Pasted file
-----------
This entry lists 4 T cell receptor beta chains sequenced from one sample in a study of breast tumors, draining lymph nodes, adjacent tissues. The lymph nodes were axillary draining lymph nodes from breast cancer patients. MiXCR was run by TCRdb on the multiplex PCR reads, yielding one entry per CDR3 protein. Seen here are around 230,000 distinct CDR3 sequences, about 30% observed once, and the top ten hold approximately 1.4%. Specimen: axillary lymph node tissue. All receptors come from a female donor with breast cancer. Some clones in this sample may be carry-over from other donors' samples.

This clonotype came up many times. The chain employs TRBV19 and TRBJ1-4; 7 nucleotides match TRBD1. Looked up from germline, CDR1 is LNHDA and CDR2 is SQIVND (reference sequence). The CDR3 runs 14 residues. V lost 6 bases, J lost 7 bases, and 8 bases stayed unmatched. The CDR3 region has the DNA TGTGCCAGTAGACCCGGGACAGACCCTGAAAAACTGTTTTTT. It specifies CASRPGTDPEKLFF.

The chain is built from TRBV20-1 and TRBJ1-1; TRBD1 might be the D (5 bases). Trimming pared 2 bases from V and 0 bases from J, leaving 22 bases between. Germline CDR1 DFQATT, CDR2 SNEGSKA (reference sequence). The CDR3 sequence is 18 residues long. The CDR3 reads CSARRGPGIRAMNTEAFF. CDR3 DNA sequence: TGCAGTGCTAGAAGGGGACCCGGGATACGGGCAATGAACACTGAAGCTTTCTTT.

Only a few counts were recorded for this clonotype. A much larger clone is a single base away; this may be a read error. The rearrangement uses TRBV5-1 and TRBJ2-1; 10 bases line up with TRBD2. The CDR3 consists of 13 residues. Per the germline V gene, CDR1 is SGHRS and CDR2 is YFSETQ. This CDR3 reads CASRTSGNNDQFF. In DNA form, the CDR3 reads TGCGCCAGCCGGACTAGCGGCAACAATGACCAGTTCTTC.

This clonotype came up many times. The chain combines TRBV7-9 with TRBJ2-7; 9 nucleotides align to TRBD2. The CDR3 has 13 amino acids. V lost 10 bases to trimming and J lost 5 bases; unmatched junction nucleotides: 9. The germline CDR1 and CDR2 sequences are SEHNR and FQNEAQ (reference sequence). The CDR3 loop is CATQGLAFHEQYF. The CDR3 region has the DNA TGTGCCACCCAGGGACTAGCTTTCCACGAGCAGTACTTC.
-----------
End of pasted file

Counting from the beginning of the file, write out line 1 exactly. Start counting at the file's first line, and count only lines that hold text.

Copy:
This entry lists 4 T cell receptor beta chains sequenced from one sample in a study of breast tumors, draining lymph nodes, adjacent tissues. The lymph nodes were axillary draining lymph nodes from breast cancer patients. MiXCR was run by TCRdb on the multiplex PCR reads, yielding one entry per CDR3 protein. Seen here are around 230,000 distinct CDR3 sequences, about 30% observed once, and the top ten hold approximately 1.4%. Specimen: axillary lymph node tissue. All receptors come from a female donor with breast cancer. Some clones in this sample may be carry-over from other donors' samples.